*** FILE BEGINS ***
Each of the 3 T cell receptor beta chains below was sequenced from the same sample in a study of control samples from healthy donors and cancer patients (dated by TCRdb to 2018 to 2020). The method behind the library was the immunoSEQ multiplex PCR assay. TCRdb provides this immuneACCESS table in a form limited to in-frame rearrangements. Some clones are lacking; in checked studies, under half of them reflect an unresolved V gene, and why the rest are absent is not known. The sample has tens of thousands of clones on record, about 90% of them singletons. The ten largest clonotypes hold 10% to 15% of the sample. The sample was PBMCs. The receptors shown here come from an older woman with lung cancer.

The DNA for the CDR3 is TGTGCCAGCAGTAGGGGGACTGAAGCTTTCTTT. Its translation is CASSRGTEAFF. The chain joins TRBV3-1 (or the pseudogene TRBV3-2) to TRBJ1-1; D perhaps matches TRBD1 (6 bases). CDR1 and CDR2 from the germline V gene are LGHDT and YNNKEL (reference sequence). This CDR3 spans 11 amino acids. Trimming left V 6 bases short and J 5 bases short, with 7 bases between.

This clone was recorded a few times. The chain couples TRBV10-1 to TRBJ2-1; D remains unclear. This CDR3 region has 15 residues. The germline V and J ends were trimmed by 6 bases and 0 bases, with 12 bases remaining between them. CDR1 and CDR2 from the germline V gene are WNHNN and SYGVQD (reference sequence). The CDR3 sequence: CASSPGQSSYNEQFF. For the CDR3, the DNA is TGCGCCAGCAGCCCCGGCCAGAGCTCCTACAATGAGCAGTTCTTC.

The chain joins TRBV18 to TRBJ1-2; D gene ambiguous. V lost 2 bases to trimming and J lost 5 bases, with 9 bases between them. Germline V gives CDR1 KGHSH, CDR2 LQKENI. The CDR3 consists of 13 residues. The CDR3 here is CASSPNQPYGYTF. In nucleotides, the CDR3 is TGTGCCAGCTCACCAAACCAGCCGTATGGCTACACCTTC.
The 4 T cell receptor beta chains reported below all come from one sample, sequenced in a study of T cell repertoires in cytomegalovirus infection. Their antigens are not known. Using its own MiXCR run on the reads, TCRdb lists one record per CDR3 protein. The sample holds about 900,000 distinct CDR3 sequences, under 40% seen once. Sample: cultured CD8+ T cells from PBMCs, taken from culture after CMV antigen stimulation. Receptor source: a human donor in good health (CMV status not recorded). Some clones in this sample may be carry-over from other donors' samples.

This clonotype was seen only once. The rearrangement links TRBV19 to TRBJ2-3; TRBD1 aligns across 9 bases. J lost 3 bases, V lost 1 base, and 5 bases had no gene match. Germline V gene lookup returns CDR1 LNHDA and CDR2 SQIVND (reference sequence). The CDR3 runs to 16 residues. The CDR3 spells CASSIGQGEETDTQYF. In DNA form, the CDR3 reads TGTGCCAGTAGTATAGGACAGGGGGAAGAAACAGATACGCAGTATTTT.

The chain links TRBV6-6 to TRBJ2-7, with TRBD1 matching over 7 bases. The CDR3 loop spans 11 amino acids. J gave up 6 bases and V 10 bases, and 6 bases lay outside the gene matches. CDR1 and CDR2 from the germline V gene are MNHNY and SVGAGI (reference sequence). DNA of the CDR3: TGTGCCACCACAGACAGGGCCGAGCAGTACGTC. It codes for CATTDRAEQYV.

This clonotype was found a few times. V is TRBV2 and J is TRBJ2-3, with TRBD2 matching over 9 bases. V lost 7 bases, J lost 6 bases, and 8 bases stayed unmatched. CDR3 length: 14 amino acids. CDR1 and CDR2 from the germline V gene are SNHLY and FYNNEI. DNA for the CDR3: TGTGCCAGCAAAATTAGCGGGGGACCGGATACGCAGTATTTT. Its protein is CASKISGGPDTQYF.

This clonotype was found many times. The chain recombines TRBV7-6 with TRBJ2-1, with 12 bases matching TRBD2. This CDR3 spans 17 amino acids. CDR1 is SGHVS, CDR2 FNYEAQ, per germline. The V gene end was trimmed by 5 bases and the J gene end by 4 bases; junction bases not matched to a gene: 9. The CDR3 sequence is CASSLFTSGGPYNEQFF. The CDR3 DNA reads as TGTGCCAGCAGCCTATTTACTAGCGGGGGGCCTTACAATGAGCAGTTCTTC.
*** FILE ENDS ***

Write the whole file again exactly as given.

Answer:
Each of the 3 T cell receptor beta chains below was sequenced from the same sample in a study of control samples from healthy donors and cancer patients (dated by TCRdb to 2018 to 2020). The method behind the library was the immunoSEQ multiplex PCR assay. TCRdb provides this immuneACCESS table in a form limited to in-frame rearrangements. Some clones are lacking; in checked studies, under half of them reflect an unresolved V gene, and why the rest are absent is not known. The sample has tens of thousands of clones on record, about 90% of them singletons. The ten largest clonotypes hold 10% to 15% of the sample. The sample was PBMCs. The receptors shown here come from an older woman with lung cancer.

The DNA for the CDR3 is TGTGCCAGCAGTAGGGGGACTGAAGCTTTCTTT. Its translation is CASSRGTEAFF. The chain joins TRBV3-1 (or the pseudogene TRBV3-2) to TRBJ1-1; D perhaps matches TRBD1 (6 bases). CDR1 and CDR2 from the germline V gene are LGHDT and YNNKEL (reference sequence). This CDR3 spans 11 amino acids. Trimming left V 6 bases short and J 5 bases short, with 7 bases between.

This clone was recorded a few times. The chain couples TRBV10-1 to TRBJ2-1; D remains unclear. This CDR3 region has 15 residues. The germline V and J ends were trimmed by 6 bases and 0 bases, with 12 bases remaining between them. CDR1 and CDR2 from the germline V gene are WNHNN and SYGVQD (reference sequence). The CDR3 sequence: CASSPGQSSYNEQFF. For the CDR3, the DNA is TGCGCCAGCAGCCCCGGCCAGAGCTCCTACAATGAGCAGTTCTTC.

The chain joins TRBV18 to TRBJ1-2; D gene ambiguous. V lost 2 bases to trimming and J lost 5 bases, with 9 bases between them. Germline V gives CDR1 KGHSH, CDR2 LQKENI. The CDR3 consists of 13 residues. The CDR3 here is CASSPNQPYGYTF. In nucleotides, the CDR3 is TGTGCCAGCTCACCAAACCAGCCGTATGGCTACACCTTC.
The 4 T cell receptor beta chains reported below all come from one sample, sequenced in a study of T cell repertoires in cytomegalovirus infection. Their antigens are not known. Using its own MiXCR run on the reads, TCRdb lists one record per CDR3 protein. The sample holds about 900,000 distinct CDR3 sequences, under 40% seen once. Sample: cultured CD8+ T cells from PBMCs, taken from culture after CMV antigen stimulation. Receptor source: a human donor in good health (CMV status not recorded). Some clones in this sample may be carry-over from other donors' samples.

This clonotype was seen only once. The rearrangement links TRBV19 to TRBJ2-3; TRBD1 aligns across 9 bases. J lost 3 bases, V lost 1 base, and 5 bases had no gene match. Germline V gene lookup returns CDR1 LNHDA and CDR2 SQIVND (reference sequence). The CDR3 runs to 16 residues. The CDR3 spells CASSIGQGEETDTQYF. In DNA form, the CDR3 reads TGTGCCAGTAGTATAGGACAGGGGGAAGAAACAGATACGCAGTATTTT.

The chain links TRBV6-6 to TRBJ2-7, with TRBD1 matching over 7 bases. The CDR3 loop spans 11 amino acids. J gave up 6 bases and V 10 bases, and 6 bases lay outside the gene matches. CDR1 and CDR2 from the germline V gene are MNHNY and SVGAGI (reference sequence). DNA of the CDR3: TGTGCCACCACAGACAGGGCCGAGCAGTACGTC. It codes for CATTDRAEQYV.

This clonotype was found a few times. V is TRBV2 and J is TRBJ2-3, with TRBD2 matching over 9 bases. V lost 7 bases, J lost 6 bases, and 8 bases stayed unmatched. CDR3 length: 14 amino acids. CDR1 and CDR2 from the germline V gene are SNHLY and FYNNEI. DNA for the CDR3: TGTGCCAGCAAAATTAGCGGGGGACCGGATACGCAGTATTTT. Its protein is CASKISGGPDTQYF.

This clonotype was found many times. The chain recombines TRBV7-6 with TRBJ2-1, with 12 bases matching TRBD2. This CDR3 spans 17 amino acids. CDR1 is SGHVS, CDR2 FNYEAQ, per germline. The V gene end was trimmed by 5 bases and the J gene end by 4 bases; junction bases not matched to a gene: 9. The CDR3 sequence is CASSLFTSGGPYNEQFF. The CDR3 DNA reads as TGTGCCAGCAGCCTATTTACTAGCGGGGGGCCTTACAATGAGCAGTTCTTC.